Patients receiving immunosuppressive therapy for common skin and rheumatoid diseases such as psoriasis and rheumatoid arthritis are not at high risk of becoming infected with COVID-19 and should continue to take the drug as prescribed, Henry said. Ford Health Systems Dermatologists Journal of the American Dermatological Association.
Henry Ford dermatologist and lead author of the study, Jesse Veenstra, MD, Ph.D. Says that most of these patients are not at higher risk of COVID-19 than the general population, despite a weakened immune system. He says the findings should reassure patients and doctors alike.
If you need an immunosuppressive drug to properly control your condition, don’t be afraid to continue it during the pandemic. “
Jesse Veenstra, MD, PhD, Principal Writer and Dermatologist, Henry Ford Health System
This study is one of the first to analyze the association between immunosuppressive drugs for skin diseases and the risk and outcome of COVID-19 infection. Until recently, little was known about managing patients with these medications in a pandemic and whether weakening the immune system increased the risk of COVID-19 or related complications.
Dr. Veenstra and his research team conducted a retrospective analysis of 213 patients taking immunosuppressive drugs for immune-mediated inflammatory disease. Patients were tested for COVID-19 from February 1st to April 18th and had been on immunosuppressive drugs for at least one month before being tested for COVID-19.
Major findings from their analysis:
- Of the 213 patients, 36% were COVID-19 positive and were less likely to be hospitalized or ventilated than in the general population.
- There was no evidence that a single immunosuppressant would increase the odds of patients testing for the development of positive or serious illness.
- Race is a predictor of COVID-19 status, and African Americans are more likely to test positive.
- Patients prescribed TNF alpha inhibitors had a significantly lower probability of hospitalization. TNF alpha inhibitors are part of a class of immunosuppressive biologics used to stop inflammation.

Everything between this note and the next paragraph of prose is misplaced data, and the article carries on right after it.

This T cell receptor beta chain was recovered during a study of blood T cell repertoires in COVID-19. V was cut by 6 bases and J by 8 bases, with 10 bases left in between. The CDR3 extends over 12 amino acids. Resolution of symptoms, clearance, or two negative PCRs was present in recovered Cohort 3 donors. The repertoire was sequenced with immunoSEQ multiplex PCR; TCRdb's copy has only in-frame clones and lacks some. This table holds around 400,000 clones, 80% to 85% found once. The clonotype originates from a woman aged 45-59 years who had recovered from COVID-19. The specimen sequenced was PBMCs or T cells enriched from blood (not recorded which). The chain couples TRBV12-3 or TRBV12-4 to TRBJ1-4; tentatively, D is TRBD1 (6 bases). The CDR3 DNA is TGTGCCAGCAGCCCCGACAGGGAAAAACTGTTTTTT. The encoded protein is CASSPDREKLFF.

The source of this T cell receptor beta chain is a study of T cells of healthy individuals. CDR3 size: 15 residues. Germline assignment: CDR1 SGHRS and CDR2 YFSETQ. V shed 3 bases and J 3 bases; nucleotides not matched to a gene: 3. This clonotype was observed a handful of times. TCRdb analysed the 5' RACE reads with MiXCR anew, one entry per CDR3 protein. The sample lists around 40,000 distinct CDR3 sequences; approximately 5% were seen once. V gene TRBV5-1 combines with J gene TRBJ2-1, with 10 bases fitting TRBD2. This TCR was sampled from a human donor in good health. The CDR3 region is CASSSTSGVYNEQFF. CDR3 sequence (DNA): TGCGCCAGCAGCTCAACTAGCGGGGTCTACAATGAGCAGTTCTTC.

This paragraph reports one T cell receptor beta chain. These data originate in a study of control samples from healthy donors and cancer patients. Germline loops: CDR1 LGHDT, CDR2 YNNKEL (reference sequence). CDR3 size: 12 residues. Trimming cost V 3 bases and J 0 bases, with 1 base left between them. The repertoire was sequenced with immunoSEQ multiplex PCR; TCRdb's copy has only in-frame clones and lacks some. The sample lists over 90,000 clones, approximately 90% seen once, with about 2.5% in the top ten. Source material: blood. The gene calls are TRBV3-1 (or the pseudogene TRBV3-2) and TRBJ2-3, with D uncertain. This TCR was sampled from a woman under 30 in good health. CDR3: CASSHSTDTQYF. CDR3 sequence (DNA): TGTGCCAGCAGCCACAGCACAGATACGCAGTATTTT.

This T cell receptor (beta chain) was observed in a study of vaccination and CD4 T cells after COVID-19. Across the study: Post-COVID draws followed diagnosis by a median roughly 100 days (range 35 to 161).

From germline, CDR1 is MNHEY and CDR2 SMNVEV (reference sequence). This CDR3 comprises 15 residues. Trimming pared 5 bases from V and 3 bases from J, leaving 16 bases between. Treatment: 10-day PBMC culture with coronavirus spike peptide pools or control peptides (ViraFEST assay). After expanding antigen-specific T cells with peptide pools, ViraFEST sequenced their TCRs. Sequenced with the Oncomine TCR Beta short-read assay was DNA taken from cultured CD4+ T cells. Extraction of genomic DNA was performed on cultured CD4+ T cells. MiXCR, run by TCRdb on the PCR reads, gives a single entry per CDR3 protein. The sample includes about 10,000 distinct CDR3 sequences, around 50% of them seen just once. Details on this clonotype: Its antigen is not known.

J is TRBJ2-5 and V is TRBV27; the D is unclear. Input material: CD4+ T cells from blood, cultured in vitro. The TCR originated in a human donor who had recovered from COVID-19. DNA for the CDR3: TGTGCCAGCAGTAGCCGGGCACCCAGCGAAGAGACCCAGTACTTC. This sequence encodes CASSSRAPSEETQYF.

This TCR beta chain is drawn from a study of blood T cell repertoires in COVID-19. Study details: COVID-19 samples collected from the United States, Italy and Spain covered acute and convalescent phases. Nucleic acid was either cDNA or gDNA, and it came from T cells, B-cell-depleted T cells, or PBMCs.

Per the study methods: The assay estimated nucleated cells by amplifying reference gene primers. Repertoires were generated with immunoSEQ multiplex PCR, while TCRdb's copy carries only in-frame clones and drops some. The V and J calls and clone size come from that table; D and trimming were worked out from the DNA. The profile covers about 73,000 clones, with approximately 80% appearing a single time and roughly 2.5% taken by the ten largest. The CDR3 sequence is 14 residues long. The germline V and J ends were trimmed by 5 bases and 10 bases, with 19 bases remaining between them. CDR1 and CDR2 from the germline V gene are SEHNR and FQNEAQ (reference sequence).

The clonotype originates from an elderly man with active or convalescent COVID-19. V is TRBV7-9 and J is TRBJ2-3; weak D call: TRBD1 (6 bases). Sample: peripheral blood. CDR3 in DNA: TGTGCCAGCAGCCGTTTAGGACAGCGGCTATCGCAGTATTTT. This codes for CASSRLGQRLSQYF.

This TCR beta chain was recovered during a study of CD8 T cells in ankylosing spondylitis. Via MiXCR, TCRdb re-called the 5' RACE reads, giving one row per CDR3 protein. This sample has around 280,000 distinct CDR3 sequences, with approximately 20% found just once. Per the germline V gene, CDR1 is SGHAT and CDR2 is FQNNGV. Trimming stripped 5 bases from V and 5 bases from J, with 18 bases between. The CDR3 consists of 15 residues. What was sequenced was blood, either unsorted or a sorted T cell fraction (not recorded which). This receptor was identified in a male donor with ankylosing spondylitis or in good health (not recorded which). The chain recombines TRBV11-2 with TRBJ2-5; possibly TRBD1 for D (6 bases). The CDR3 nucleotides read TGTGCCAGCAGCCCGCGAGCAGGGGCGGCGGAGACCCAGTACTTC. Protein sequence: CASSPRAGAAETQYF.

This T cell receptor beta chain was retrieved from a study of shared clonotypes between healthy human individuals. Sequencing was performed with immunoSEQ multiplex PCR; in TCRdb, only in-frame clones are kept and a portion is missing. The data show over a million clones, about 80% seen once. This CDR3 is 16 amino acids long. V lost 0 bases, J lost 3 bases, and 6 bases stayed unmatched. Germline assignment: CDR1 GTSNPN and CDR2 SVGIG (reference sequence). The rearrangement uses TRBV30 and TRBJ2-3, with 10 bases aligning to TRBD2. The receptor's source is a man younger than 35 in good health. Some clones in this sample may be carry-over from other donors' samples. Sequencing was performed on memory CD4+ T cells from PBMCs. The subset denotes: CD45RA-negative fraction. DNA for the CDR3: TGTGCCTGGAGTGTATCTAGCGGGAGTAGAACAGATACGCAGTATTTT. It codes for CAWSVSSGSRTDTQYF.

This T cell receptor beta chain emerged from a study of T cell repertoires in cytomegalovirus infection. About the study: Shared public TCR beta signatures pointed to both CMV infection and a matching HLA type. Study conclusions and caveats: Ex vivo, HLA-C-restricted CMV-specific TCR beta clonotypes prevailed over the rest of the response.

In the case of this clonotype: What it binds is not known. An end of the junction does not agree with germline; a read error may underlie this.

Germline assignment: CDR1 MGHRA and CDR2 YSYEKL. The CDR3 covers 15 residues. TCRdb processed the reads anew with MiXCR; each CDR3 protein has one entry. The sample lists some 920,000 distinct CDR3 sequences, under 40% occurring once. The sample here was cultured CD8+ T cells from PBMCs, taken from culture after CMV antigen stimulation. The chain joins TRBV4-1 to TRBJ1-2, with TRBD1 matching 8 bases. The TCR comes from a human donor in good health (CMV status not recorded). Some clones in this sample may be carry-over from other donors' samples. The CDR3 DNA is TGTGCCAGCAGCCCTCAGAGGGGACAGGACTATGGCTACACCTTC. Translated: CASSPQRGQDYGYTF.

Conversely, Dr. Veenstra states that patients on a multidrug regimen are more likely to be hospitalized than those taking a single drug. Dr. Wienstra said more research is needed to fully explain this finding, but that multiple drugs further suppress the patient’s immune system and make it more susceptible to COVID-19. It may be suggestive.
In general, immunosuppressed patients are susceptible to upper respiratory tract infections such as the common cold, which can cause coughing, runny nose, and sore throat. However, so far, this patient population has not been reported to be at high risk for COVID-19. Elderly people and people with underlying diseases such as cancer, COPD, and diabetes are considered to be at increased risk of being infected with the coronavirus.
“Physicians prescribing these medications should feel comfortable continuing and resuming their patients with these medications,” said Dr. Veenstra. “They can explain to patients that they have data to support the safety profile of these medications during the COVID-19 pandemic.”
Henry Ford dermatologists treat one of Michigan’s largest patient populations for inflammatory skin disorders such as psoriasis, eczema, and lupus, and researchers say immunosuppressive drugs make patients more susceptible to the new emerging coronavirus. I’m urging you to find out if you want to.
“Traditionally, you consider these drugs to have a higher risk of infection,” says Dr. Veenstra. “With COVID, this is a new type of pathogen, and no one knows how these drugs affect the immune system’s ability to cope with infection. The problem is that these drugs are COVID. Increased the risk of getting sick and got it, do you get sick because of these drugs? “